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New Report: After the shocks: Preventing long-term labour market scarring for youth

October 3, 2023

Canada’s population is aging, with a growing number of workers reaching retirement age. Our prosperity depends on supporting Canadian youth to reach their full potential in the workforce and ensuring they aren’t left behind in the long term.

Economic shocks, such as those created by COVID-19, leave well-documented lasting impacts on young people.These impacts, known as labour market scarring, are shaped and amplified by discrimination, personal circumstances, and context beyond the job market.The impacts of long-term labour market scarring include:

  • Losses in earnings potential and reduced quality of employment, especially for new graduates.
  • Stigma towards resume gaps and reduced equity and inclusion as a result.
  • Costs to well-being and social capital, including mental health impacts and diminished networks.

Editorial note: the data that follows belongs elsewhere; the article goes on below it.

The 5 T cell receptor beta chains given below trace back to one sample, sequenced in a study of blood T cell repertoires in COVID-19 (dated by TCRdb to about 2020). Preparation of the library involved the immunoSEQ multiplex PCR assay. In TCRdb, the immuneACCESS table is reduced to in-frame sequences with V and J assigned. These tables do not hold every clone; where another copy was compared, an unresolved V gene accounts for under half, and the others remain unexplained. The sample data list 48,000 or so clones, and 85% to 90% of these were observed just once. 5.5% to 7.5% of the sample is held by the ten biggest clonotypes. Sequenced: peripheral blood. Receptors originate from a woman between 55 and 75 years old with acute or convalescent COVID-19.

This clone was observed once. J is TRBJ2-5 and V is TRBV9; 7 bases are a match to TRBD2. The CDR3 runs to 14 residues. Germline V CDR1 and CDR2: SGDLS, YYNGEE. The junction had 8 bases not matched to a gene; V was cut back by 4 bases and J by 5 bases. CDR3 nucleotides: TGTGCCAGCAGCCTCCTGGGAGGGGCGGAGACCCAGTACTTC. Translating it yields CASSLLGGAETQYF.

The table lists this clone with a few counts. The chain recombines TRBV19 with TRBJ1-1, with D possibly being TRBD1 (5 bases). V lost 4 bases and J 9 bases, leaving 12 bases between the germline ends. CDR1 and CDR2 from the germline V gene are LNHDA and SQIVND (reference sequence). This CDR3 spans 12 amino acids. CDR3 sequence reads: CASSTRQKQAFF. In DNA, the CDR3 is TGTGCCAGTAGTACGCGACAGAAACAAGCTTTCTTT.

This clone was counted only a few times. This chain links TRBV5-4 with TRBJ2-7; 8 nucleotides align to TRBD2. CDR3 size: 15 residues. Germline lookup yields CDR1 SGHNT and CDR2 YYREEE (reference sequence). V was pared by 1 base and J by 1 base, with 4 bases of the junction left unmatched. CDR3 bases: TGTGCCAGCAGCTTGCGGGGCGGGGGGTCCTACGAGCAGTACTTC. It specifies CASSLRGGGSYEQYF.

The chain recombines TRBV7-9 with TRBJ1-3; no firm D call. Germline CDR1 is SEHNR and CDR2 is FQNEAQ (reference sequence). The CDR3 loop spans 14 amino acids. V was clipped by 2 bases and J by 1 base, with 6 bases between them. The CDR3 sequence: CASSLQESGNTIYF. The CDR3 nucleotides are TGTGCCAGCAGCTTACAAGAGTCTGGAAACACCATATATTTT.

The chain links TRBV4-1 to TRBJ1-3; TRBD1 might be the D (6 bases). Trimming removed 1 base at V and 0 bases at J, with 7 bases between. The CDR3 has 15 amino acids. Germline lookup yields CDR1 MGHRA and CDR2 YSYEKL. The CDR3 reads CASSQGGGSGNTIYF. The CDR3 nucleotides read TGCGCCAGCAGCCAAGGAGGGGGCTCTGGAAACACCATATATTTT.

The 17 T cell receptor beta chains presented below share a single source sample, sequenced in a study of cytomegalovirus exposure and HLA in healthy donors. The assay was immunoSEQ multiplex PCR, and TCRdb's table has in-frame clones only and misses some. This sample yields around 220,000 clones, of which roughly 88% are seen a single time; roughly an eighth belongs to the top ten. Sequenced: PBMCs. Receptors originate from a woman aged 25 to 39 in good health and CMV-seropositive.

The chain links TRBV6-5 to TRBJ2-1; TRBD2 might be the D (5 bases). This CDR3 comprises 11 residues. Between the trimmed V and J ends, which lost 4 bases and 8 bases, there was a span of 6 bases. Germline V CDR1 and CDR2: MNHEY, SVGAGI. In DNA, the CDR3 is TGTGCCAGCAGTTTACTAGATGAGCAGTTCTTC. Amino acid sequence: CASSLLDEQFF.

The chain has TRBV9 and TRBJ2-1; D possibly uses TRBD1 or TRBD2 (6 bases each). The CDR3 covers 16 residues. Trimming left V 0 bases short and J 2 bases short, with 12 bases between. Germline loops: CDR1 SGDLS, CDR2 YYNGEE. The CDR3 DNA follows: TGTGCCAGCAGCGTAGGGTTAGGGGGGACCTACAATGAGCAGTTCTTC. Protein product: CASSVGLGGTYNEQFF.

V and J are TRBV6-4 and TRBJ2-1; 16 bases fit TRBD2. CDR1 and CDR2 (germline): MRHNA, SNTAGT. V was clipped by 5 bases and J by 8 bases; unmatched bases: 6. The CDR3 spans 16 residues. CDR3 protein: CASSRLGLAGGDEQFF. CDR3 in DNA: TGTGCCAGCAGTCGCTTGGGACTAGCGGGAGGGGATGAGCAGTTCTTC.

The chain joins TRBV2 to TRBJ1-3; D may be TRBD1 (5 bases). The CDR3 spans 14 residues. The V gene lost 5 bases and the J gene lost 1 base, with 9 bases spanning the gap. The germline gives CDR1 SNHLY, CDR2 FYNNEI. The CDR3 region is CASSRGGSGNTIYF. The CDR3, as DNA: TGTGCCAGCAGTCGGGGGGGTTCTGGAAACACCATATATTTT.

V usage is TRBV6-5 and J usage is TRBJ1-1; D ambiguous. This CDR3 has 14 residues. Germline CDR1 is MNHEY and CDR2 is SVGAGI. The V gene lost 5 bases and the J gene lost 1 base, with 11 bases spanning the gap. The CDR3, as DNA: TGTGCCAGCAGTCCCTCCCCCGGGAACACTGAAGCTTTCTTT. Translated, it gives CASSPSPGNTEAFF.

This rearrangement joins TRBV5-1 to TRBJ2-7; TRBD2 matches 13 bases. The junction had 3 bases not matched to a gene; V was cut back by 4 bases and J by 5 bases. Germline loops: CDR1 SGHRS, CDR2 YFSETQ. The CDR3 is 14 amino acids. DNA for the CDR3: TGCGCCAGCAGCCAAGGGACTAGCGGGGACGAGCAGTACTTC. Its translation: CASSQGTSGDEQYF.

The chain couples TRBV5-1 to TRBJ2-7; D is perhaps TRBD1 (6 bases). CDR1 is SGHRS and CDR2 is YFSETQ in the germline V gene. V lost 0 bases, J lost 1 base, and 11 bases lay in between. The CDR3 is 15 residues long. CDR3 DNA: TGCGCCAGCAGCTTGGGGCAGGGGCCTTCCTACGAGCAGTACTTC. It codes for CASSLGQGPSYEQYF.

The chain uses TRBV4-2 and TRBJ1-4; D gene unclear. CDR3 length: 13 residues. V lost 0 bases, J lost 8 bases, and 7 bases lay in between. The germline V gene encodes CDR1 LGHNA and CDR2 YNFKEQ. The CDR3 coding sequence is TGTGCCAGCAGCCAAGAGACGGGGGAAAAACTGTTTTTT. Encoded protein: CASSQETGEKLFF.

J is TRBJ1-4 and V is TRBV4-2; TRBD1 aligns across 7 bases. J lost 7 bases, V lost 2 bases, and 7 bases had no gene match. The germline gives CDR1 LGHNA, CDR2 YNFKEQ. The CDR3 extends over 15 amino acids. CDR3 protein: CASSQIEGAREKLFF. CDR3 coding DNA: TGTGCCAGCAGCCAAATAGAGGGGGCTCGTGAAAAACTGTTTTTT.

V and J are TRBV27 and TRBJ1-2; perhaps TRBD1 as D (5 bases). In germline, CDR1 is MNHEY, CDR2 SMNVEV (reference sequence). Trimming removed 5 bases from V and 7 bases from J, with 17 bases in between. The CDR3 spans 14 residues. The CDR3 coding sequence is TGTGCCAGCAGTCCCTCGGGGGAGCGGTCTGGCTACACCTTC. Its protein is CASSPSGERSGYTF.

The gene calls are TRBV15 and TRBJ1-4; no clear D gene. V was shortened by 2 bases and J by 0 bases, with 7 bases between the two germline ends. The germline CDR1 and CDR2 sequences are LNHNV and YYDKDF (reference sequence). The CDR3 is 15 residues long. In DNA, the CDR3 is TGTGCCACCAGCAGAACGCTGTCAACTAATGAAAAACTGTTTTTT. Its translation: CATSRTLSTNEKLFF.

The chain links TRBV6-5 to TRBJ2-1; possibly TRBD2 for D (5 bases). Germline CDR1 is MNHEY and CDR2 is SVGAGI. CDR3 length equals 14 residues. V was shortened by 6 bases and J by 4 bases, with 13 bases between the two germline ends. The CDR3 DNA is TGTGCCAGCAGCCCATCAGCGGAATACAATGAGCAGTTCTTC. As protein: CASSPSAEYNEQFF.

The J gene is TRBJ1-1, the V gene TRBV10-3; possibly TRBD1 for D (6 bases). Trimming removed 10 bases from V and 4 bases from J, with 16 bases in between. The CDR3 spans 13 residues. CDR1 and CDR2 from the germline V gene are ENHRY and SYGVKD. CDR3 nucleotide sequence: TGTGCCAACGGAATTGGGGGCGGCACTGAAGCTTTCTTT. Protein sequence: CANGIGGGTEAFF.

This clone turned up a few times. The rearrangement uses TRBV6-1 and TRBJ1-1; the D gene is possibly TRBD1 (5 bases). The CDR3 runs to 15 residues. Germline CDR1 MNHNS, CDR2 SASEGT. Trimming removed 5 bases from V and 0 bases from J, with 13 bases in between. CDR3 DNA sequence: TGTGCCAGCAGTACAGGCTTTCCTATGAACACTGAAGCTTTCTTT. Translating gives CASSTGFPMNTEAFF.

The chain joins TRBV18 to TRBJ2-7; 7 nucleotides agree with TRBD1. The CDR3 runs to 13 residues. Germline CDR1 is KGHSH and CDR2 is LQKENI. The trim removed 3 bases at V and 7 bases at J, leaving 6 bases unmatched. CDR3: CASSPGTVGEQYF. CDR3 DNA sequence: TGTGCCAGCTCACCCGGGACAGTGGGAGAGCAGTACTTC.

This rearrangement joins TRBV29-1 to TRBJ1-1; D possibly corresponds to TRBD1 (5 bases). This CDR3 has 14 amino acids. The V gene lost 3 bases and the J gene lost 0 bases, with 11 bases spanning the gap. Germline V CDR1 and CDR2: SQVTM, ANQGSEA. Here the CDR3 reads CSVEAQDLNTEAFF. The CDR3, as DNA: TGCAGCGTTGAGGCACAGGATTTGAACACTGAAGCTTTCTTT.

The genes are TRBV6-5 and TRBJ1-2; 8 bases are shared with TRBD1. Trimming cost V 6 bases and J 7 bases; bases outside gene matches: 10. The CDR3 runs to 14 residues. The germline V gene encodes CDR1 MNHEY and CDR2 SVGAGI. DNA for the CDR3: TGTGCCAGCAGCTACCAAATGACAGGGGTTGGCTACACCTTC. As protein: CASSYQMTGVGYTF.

• Worsening of pre-existing inequities faced by certain populations, including youth from low-income households, racialized youth, Indigenous youth, and LGBTQ2S+ youth.
  • Reduced economic productivity due to a lack of labour market participation.

Typical policy responses address the immediate, short-term impacts of economic shocks. A more concerted and coherent policy response is warranted to prevent long-term scarring and minimize its impact on youth and broader productivity and growth.

Century Initiative’s latest Key Insight report, developed with support from the Future Skills Centre, examines the unique social and economic effects of shocks on young people. The report investigates how deep the issue goes, identifies existing policy gaps, and recommends 13 specific, actionable policy responses to mitigate the harms of long-term labour market scarring on youth.